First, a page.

The Case Against High-Fee Mutual Funds
According to a survey by the Investment Company Institute, a fund trade group, 22% of households that own mutual funds said the fees and expenses they pay “are not very important” or “not at all important”.
Despite a major shift by mutual fund providers in recent decades to low-fee options, a surprising 21% of all U.S. Large Cap funds still have expense ratios above 1.5% (source: Morningstar, Inc.). Notably, many of these same high-fee funds also have elevated levels of risk and a portfolio turnover of double the low-fee options. High portfolio turnover invariably leads to higher tax bills associated with the inevitable increase in short-term capital gains.
I Pay Fees?
According to a survey by the Investment Company Institute, a fund trade group, 22% of households that own mutual funds said the fees and expenses they pay “are not very important” or “not at all important”. In a study commissioned by the US Securities and Exchange Commission (SEC), 25% of investors said they didn’t even know which types of fees they pay (while 20% said they didn’t pay any fees at all – yeah, sure). I shudder when I read tidbits like this. And I’ll show you why using some examples.
Studies indicate that investors – busy… or apathetic – seldom get what they pay for when buying “high-fee” mutual funds. A January 2019 Wall Street Journal article by Derek Horstmeyer, an assistant professor of finance at George Mason University’s Business School, sheds light on the detrimental long-term costs of high annual expense ratios (expense ratios are the annual fees expressed as a percentage of assets under management) that accompany many actively managed mutual funds – expense ratios often associated with “some of the worst performing, most poorly managed funds especially in the U.S. Large and Small Cap Fund categories”.
High Fees: Worth the Cost?
Although that “increased” annualized yield for investing in a low-fee fund (one charging less than 1.5%) versus a high-fee fund (over 1.5%) is largely an across the board phenomena, it is particularly noticeable in the U.S. Large Cap category. Over a 10-year period through the 3rd quarter of 2018, the high-fee category delivered an average annual return of 10.61%, after expenses, while the low-fee option delivered 12.26%, a positive difference of 1.65% percentage points.
The underperformance of high-fee funds was even more pronounced when considering the category of funds charging a ratio of 2.0% or more. In this case, the 10-year high-fee fund yield fell to 10.01%. The underperformance of high-fee funds impacted other asset classes, too, but to a lesser degree. In the case of U.S. Small Cap stocks, the average 10-year overperformance of low-fee funds was .73% points and for International Equity funds, 1.10%.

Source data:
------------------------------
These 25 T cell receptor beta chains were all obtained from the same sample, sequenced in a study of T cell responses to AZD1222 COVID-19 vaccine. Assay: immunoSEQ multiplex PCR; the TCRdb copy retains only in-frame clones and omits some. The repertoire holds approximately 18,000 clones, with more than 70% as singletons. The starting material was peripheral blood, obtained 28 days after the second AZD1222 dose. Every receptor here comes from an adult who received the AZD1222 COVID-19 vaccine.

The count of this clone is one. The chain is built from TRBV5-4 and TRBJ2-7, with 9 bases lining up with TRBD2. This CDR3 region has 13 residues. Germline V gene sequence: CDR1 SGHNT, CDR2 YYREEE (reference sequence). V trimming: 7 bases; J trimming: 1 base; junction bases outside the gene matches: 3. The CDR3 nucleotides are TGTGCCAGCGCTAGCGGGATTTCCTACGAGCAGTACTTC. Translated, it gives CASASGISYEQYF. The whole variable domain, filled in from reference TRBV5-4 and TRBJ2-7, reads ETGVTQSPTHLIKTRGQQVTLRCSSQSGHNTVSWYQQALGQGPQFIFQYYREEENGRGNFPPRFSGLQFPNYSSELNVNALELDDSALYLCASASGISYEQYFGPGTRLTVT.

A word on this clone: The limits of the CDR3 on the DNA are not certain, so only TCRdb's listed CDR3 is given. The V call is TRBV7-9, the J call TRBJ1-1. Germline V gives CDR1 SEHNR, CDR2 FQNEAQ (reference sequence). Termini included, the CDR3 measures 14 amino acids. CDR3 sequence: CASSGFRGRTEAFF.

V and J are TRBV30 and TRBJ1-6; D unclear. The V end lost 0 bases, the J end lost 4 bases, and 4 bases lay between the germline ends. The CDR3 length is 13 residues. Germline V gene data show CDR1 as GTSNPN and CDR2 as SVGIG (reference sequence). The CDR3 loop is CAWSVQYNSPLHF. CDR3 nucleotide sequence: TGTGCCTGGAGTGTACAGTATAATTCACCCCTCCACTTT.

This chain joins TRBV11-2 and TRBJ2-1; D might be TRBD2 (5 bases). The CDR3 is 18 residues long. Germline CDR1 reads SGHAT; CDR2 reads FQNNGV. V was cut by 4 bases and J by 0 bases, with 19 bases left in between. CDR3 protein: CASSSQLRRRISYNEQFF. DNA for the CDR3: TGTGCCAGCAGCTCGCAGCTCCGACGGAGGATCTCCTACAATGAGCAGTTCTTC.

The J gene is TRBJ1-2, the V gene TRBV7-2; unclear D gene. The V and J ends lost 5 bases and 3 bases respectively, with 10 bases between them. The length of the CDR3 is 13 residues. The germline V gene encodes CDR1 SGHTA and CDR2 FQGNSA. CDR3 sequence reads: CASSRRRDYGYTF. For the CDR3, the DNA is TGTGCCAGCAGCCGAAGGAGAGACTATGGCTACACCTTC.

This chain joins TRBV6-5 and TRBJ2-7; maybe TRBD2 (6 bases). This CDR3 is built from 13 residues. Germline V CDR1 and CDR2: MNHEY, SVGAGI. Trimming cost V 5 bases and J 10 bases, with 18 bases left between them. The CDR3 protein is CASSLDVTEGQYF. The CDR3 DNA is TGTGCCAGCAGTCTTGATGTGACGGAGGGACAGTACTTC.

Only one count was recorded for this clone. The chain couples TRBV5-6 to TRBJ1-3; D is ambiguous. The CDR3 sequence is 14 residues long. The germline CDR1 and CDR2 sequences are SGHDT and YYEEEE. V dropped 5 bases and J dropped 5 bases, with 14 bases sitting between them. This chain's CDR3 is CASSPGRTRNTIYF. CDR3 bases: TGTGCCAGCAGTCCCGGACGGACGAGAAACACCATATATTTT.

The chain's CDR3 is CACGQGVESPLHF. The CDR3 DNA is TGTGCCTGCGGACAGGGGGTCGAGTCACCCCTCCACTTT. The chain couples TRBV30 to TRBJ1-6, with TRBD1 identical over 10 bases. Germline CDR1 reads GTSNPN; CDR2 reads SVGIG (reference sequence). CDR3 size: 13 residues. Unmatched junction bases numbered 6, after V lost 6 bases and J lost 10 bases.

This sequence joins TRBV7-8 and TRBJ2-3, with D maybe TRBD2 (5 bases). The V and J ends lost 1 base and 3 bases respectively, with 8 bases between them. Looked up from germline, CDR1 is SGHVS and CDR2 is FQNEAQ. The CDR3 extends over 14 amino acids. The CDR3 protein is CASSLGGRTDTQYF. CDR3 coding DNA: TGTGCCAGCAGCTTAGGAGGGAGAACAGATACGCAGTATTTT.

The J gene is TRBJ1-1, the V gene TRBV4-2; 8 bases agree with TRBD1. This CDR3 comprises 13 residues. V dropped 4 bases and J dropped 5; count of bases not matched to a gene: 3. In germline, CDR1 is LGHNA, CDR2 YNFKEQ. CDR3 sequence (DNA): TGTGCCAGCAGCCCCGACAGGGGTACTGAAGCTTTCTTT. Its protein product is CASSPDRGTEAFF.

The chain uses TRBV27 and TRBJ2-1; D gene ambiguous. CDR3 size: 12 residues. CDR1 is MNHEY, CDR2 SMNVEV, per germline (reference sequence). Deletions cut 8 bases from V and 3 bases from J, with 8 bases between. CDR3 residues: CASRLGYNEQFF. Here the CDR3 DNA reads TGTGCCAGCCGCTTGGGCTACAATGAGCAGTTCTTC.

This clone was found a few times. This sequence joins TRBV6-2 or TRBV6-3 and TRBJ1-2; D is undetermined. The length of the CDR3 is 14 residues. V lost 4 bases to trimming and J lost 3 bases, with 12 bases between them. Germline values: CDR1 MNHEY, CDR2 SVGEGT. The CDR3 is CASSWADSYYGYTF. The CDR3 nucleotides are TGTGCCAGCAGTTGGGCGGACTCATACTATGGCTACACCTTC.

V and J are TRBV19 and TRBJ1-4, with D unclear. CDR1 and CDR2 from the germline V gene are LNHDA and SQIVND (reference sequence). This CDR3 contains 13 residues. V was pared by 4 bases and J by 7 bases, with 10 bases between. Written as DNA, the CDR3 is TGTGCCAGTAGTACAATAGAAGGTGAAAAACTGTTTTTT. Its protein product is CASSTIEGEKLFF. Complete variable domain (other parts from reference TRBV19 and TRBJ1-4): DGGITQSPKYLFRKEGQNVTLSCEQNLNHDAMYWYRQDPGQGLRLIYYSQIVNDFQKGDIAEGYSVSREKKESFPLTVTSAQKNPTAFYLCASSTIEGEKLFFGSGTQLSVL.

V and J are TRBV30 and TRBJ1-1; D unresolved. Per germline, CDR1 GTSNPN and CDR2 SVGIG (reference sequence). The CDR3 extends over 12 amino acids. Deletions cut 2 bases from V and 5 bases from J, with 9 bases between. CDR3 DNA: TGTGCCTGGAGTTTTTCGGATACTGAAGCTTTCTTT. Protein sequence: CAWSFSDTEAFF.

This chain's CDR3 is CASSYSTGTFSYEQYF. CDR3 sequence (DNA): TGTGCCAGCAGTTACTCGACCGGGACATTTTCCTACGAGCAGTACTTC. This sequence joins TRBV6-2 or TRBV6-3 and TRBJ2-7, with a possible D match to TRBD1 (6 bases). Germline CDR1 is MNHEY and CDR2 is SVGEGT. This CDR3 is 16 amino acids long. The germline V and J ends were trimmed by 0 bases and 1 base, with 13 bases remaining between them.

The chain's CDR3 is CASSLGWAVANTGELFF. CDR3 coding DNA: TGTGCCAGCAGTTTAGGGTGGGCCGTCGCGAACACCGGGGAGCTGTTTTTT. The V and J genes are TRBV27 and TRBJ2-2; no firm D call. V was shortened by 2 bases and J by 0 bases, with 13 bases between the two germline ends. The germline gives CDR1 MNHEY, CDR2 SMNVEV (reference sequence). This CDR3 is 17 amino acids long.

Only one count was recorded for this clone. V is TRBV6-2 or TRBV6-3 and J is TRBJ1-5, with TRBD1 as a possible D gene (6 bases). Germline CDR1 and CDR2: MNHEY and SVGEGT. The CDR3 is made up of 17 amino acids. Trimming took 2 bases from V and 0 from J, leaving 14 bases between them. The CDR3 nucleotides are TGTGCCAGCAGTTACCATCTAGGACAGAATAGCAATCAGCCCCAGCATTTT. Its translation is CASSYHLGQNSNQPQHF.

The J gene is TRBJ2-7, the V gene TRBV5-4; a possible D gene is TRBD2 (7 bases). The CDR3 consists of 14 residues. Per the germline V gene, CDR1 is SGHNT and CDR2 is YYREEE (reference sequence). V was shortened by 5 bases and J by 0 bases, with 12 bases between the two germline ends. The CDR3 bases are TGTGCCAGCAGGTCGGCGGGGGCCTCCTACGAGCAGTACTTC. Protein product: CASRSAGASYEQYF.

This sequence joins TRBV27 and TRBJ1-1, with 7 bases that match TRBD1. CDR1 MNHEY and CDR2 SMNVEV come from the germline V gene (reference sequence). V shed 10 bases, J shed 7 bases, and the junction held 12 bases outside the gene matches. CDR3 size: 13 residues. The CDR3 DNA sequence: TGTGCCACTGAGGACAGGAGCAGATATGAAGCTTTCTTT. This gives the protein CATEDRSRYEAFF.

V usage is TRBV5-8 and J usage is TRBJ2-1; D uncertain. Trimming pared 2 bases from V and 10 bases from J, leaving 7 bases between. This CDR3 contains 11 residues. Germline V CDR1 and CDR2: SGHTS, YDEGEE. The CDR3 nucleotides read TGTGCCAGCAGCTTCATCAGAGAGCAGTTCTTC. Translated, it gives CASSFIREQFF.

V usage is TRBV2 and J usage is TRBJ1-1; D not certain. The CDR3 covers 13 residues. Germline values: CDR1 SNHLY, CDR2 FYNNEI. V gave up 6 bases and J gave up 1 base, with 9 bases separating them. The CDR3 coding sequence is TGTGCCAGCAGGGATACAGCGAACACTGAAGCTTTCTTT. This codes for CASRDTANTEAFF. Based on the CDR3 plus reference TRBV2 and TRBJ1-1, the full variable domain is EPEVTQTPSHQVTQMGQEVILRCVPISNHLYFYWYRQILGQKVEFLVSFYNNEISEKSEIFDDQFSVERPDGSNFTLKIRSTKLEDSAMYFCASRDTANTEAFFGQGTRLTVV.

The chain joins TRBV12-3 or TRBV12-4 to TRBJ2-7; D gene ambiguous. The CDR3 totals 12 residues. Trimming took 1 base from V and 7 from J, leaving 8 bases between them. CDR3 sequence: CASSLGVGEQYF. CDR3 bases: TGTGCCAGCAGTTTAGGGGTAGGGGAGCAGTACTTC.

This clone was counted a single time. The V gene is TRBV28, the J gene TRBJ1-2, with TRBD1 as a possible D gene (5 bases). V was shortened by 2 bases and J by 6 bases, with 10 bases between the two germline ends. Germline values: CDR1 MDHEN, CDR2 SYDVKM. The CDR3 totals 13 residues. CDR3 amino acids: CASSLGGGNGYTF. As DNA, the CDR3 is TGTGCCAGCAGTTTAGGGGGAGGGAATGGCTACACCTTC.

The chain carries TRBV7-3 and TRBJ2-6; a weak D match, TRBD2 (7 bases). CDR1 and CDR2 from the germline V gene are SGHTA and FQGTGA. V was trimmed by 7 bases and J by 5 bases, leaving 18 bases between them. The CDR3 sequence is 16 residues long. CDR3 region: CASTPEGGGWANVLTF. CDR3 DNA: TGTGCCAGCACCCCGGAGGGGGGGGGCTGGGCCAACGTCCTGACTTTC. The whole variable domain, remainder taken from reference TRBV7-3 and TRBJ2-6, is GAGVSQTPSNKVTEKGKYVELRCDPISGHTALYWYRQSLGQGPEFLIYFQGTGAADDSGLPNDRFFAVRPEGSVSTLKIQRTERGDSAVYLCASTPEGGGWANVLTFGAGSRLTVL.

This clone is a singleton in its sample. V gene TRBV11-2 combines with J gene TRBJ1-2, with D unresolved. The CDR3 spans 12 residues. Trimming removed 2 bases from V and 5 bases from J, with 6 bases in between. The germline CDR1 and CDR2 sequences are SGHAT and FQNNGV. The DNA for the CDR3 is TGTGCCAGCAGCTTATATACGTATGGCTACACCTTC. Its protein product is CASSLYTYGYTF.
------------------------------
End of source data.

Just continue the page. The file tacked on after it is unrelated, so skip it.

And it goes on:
And The Dollar Cost Is…?
To illustrate the potential financial penalties associated with high-cost funds, let’s use a simple hypothetical of a high-fee investment of $10,000 increasing at an annualized rate of 5.35%, compounded annually during a 40-year career. After 40 years, the initial onetime investment of $10,000 would be worth about $84,000. Using the same assumptions but changing the annualized rate to 7.00% (to reflect a reduced fee of 1.65%), the low-cost fund would be worth over $160,000 after 40 years, a dollar improvement of $76,000… almost double the high-cost fund. As noted earlier, that 1.65% improvement in yield (due strictly to reduced fees) during a 40-year career can be really significant.
Vanguard’s founder, John Bogle, often said, “The grim irony of investing is that, as a group, investors not only don't get what they pay for, they get precisely what they don't pay for." In short, every dollar you save by investing in a low-cost, unmanaged index fund is a dollar of return that benefits you, not some fund manager.
Burning Free Money
To ignore the realities of investing in high-fee versus low-fee mutual funds is a mistake as egregious as not optimizing a 401(k) plan employer match (FREE MONEY) at your workplace. I wouldn’t call such an action foolhardy, but I will be so bold as to call it a bullheaded pursuit of a costly million-dollar habit.
My motive for pointing the Horstmeyer study to a wider audience is purposely transparent. It’s another incentive to build a portfolio of funds around a low-fee, broad market index fund – or perhaps, simply stick with an all-index fund portfolio.
In any case, always try to invest at the lowest possible cost.